Our latest research published in Spielwarenmesse looks at the predictions made in the annual Kids Insights Future Forecast Report but now focusing more on the toy industry.
We have recently issued our annual Kids Insights Future Forecast report, which makes 10 predictions for 2021. The predicted trends are based upon the attitudes, behaviours, and consumption patterns of kids, tweens and teens, looking at their lives both on and offline.
One of the key trends is ‘A New Dawn for Digital Spend’, which spans across so many different elements of the kids ecosystem. In the kids industry, the digitisation of education and socialisation has lead to an surge in the younger generation’s access to technology. In the UK, two thirds of tweens now have access to a mobile phone. In France, we have seen more than a 20% year-on-year increase in mobile ownership amongst the same age group.
This generation are as comfortable existing in a virtual world as they are the physical, and they expect a seamless integration between the two. We have seen many key development milestones just as likely to be reached today in a virtual world as the physical; a child’s first concert for example could just as likely happen within the gaming platform as it could in a real-life venue.
Video games have provided a platform for content and marketing opportunities during the pandemic – Travis Scott’s virtual concert in Fortnite, the most popular console game amongst tweens in the UK, France, Italy and Spain, amassed a world record 12 million concurrent users. Other games and artists have collaborated since, such as Lil Nas X’s virtual concert on Roblox, the most popular PC game amongst UK tweens. We anticipate that this trend will continue even once artists can tour again – the ability to reach a global audience of kids in an instant is not something a real-life gig can offer. With this development comes licensing opportunity also – cosmetic items can be offered in-game as a form of merchandise, akin to buying a t-shirt at a show. An average of 5% of teens across the UK, France and Spain now dedicate over £5 a month to in-experience spending.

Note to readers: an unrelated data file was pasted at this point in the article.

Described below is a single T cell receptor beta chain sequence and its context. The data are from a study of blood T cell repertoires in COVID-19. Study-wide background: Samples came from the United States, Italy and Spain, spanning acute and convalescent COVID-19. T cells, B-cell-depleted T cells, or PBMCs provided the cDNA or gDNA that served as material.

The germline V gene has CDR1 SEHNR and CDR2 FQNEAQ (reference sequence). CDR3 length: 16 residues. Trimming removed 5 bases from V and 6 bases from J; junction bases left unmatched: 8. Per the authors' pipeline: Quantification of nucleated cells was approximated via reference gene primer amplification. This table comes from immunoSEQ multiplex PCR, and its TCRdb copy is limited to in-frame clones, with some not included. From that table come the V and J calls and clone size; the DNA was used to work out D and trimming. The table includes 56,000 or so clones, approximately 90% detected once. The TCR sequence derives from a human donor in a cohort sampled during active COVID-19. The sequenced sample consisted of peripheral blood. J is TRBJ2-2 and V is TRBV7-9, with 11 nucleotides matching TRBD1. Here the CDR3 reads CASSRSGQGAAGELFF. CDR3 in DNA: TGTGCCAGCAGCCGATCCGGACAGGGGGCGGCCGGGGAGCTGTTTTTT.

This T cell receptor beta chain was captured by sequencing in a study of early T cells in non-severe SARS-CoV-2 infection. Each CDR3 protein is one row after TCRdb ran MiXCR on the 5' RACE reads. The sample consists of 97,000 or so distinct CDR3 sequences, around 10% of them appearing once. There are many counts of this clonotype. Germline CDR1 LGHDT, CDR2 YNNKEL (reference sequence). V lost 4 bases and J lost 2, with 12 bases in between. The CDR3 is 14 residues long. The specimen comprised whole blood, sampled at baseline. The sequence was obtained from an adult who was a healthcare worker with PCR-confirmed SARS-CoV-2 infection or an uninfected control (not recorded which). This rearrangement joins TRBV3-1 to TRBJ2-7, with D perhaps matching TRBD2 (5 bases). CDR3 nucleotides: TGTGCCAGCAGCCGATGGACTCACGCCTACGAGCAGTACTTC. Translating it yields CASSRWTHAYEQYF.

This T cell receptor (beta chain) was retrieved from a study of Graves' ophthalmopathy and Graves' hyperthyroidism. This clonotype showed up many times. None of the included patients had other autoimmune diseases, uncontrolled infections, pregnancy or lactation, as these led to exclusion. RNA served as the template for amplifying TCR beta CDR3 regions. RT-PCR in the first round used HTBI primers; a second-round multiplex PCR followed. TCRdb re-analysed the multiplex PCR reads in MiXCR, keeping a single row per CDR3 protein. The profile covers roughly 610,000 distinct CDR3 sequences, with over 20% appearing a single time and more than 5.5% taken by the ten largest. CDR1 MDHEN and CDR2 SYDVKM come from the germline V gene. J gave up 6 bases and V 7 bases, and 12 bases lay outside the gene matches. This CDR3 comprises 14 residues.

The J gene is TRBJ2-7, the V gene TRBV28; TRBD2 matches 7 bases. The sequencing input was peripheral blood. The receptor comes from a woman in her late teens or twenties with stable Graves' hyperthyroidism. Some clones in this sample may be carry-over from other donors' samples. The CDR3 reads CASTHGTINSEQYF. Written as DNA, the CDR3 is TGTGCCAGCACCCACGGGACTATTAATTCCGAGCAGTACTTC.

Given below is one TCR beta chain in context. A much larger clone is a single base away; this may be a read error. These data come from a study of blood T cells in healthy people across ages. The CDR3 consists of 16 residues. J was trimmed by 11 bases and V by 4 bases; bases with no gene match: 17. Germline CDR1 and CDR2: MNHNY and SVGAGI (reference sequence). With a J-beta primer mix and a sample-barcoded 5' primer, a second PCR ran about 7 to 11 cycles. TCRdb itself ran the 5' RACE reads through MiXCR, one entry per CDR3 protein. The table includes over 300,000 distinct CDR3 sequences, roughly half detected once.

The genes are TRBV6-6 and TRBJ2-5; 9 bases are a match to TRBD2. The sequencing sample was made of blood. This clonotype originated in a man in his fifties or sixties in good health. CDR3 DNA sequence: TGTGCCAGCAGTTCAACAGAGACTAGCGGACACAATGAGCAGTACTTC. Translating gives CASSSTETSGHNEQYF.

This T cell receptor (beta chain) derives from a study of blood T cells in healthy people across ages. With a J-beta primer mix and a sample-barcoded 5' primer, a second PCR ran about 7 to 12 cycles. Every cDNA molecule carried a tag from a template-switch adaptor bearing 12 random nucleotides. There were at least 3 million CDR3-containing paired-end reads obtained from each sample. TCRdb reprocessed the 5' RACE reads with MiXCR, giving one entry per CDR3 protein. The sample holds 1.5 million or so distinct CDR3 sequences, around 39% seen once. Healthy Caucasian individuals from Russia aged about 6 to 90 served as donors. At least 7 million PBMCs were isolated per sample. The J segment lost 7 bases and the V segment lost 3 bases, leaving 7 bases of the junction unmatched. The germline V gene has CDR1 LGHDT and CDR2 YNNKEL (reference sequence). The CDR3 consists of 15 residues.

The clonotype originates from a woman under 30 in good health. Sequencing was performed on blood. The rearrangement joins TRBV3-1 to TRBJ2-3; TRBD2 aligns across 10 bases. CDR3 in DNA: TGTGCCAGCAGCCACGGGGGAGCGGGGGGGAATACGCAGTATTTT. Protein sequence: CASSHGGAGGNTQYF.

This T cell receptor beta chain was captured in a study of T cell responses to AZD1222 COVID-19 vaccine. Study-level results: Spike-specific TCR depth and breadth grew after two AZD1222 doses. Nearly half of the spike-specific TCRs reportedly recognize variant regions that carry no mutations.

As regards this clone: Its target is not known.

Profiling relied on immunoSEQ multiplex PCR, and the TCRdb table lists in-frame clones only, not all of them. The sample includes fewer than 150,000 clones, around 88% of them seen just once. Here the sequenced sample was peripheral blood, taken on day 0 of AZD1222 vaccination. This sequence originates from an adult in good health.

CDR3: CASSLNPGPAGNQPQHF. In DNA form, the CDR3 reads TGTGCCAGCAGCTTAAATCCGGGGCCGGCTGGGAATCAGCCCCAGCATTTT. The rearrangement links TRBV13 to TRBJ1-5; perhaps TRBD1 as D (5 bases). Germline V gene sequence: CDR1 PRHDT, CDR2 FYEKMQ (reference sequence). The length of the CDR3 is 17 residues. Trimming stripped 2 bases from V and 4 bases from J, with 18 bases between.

However, as lockdown restrictions prevailed and parents were working from home and kids weren’t in schools, the opportunity arose for families to come together offline, which is is another key trend in the Future Forecast report – the return of traditional hobbies. In the UK, we noticed a 63% year-on-year increase in the number of young teens playing board games with their parents. At their peak throughout lockdown, 38% of these kids were playing Monopoly as a family unit, while 33% were playing Articulate!. Board games being considered as a favourite toy for 5-18s has almost doubled across the UK, Italy, Spain and Germany.
We can expect to see more innovation in the board game market moving forward, as companies will seek to build on this recent success with new developments, but also look at ways to enhance the traditional offering with digital elements that kids are already accustomed to. Already, we have seen Nintendo innovate within this industry, merging a digital gaming experience with a traditional, customisable board game. Mattel Television is currently developing a game show based on Uno, which will incorporate audience participation, while the game Articulate! produced an online version of their cards so that people could play online via video call, at no additional cost. The amalgamation of the digital and physical as the lines continue to blur will be a key trend to watch as we move into 2021.
The annual Kids Insights Future Forecast report, which makes 10 predictions based on its extensive experience of the kids’ ecosystem, and is available to download at www.kidsinsights.com/futureforecast